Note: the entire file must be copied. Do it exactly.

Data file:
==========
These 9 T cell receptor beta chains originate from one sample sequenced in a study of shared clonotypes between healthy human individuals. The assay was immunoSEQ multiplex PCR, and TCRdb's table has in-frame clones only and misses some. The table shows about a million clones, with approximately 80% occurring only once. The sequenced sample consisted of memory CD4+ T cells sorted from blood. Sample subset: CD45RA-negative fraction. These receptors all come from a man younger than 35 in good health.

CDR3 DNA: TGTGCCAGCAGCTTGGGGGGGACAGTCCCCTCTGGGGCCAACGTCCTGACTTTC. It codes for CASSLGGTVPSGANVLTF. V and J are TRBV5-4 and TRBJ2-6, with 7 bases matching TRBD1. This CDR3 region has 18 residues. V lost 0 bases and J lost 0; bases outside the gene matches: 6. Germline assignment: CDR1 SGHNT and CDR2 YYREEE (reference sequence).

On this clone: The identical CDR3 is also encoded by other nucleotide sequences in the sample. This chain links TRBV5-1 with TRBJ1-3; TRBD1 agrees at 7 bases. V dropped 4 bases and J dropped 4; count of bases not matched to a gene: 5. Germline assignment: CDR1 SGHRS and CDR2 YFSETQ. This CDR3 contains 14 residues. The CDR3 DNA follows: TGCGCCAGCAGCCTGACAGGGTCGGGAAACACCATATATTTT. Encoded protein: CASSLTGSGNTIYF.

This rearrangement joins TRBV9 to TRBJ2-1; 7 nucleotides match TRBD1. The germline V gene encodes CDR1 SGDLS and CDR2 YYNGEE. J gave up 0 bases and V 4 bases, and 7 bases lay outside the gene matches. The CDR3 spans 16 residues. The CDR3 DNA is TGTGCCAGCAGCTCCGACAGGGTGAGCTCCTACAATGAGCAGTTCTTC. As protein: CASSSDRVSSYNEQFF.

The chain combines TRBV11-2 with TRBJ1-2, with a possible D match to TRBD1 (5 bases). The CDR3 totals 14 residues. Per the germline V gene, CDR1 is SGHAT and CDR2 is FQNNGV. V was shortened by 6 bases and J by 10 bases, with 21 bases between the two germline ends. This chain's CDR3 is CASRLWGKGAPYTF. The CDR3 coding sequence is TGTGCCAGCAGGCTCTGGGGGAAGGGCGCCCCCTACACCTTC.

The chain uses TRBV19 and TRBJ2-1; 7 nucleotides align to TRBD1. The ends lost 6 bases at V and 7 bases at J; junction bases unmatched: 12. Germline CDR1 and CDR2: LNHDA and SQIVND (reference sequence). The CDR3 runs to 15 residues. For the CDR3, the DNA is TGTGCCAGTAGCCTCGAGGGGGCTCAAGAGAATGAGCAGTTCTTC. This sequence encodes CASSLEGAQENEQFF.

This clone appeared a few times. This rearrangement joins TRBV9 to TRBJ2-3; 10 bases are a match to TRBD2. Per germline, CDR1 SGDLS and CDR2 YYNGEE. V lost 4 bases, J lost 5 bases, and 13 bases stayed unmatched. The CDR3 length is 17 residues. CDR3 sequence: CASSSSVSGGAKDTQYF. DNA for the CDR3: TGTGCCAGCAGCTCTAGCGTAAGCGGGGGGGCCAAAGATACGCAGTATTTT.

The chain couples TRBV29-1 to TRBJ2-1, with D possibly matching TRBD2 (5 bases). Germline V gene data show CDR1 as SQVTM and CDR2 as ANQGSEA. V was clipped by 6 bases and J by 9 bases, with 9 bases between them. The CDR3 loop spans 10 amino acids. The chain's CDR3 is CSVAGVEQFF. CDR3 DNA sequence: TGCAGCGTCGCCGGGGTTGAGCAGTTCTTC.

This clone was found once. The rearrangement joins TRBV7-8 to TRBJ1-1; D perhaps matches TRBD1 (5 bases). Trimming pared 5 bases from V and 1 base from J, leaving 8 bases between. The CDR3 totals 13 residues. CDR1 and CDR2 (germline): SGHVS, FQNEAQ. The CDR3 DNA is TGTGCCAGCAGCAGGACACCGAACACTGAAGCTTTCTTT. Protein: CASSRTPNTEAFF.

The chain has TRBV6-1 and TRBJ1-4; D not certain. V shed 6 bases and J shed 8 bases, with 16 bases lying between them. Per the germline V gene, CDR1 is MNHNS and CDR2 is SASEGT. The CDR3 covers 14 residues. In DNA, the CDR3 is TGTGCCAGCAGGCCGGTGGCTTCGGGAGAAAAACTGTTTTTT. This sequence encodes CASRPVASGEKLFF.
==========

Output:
These 9 T cell receptor beta chains originate from one sample sequenced in a study of shared clonotypes between healthy human individuals. The assay was immunoSEQ multiplex PCR, and TCRdb's table has in-frame clones only and misses some. The table shows about a million clones, with approximately 80% occurring only once. The sequenced sample consisted of memory CD4+ T cells sorted from blood. Sample subset: CD45RA-negative fraction. These receptors all come from a man younger than 35 in good health.

CDR3 DNA: TGTGCCAGCAGCTTGGGGGGGACAGTCCCCTCTGGGGCCAACGTCCTGACTTTC. It codes for CASSLGGTVPSGANVLTF. V and J are TRBV5-4 and TRBJ2-6, with 7 bases matching TRBD1. This CDR3 region has 18 residues. V lost 0 bases and J lost 0; bases outside the gene matches: 6. Germline assignment: CDR1 SGHNT and CDR2 YYREEE (reference sequence).

On this clone: The identical CDR3 is also encoded by other nucleotide sequences in the sample. This chain links TRBV5-1 with TRBJ1-3; TRBD1 agrees at 7 bases. V dropped 4 bases and J dropped 4; count of bases not matched to a gene: 5. Germline assignment: CDR1 SGHRS and CDR2 YFSETQ. This CDR3 contains 14 residues. The CDR3 DNA follows: TGCGCCAGCAGCCTGACAGGGTCGGGAAACACCATATATTTT. Encoded protein: CASSLTGSGNTIYF.

This rearrangement joins TRBV9 to TRBJ2-1; 7 nucleotides match TRBD1. The germline V gene encodes CDR1 SGDLS and CDR2 YYNGEE. J gave up 0 bases and V 4 bases, and 7 bases lay outside the gene matches. The CDR3 spans 16 residues. The CDR3 DNA is TGTGCCAGCAGCTCCGACAGGGTGAGCTCCTACAATGAGCAGTTCTTC. As protein: CASSSDRVSSYNEQFF.

The chain combines TRBV11-2 with TRBJ1-2, with a possible D match to TRBD1 (5 bases). The CDR3 totals 14 residues. Per the germline V gene, CDR1 is SGHAT and CDR2 is FQNNGV. V was shortened by 6 bases and J by 10 bases, with 21 bases between the two germline ends. This chain's CDR3 is CASRLWGKGAPYTF. The CDR3 coding sequence is TGTGCCAGCAGGCTCTGGGGGAAGGGCGCCCCCTACACCTTC.

The chain uses TRBV19 and TRBJ2-1; 7 nucleotides align to TRBD1. The ends lost 6 bases at V and 7 bases at J; junction bases unmatched: 12. Germline CDR1 and CDR2: LNHDA and SQIVND (reference sequence). The CDR3 runs to 15 residues. For the CDR3, the DNA is TGTGCCAGTAGCCTCGAGGGGGCTCAAGAGAATGAGCAGTTCTTC. This sequence encodes CASSLEGAQENEQFF.

This clone appeared a few times. This rearrangement joins TRBV9 to TRBJ2-3; 10 bases are a match to TRBD2. Per germline, CDR1 SGDLS and CDR2 YYNGEE. V lost 4 bases, J lost 5 bases, and 13 bases stayed unmatched. The CDR3 length is 17 residues. CDR3 sequence: CASSSSVSGGAKDTQYF. DNA for the CDR3: TGTGCCAGCAGCTCTAGCGTAAGCGGGGGGGCCAAAGATACGCAGTATTTT.

The chain couples TRBV29-1 to TRBJ2-1, with D possibly matching TRBD2 (5 bases). Germline V gene data show CDR1 as SQVTM and CDR2 as ANQGSEA. V was clipped by 6 bases and J by 9 bases, with 9 bases between them. The CDR3 loop spans 10 amino acids. The chain's CDR3 is CSVAGVEQFF. CDR3 DNA sequence: TGCAGCGTCGCCGGGGTTGAGCAGTTCTTC.

This clone was found once. The rearrangement joins TRBV7-8 to TRBJ1-1; D perhaps matches TRBD1 (5 bases). Trimming pared 5 bases from V and 1 base from J, leaving 8 bases between. The CDR3 totals 13 residues. CDR1 and CDR2 (germline): SGHVS, FQNEAQ. The CDR3 DNA is TGTGCCAGCAGCAGGACACCGAACACTGAAGCTTTCTTT. Protein: CASSRTPNTEAFF.

The chain has TRBV6-1 and TRBJ1-4; D not certain. V shed 6 bases and J shed 8 bases, with 16 bases lying between them. Per the germline V gene, CDR1 is MNHNS and CDR2 is SASEGT. The CDR3 covers 14 residues. In DNA, the CDR3 is TGTGCCAGCAGGCCGGTGGCTTCGGGAGAAAAACTGTTTTTT. This sequence encodes CASRPVASGEKLFF.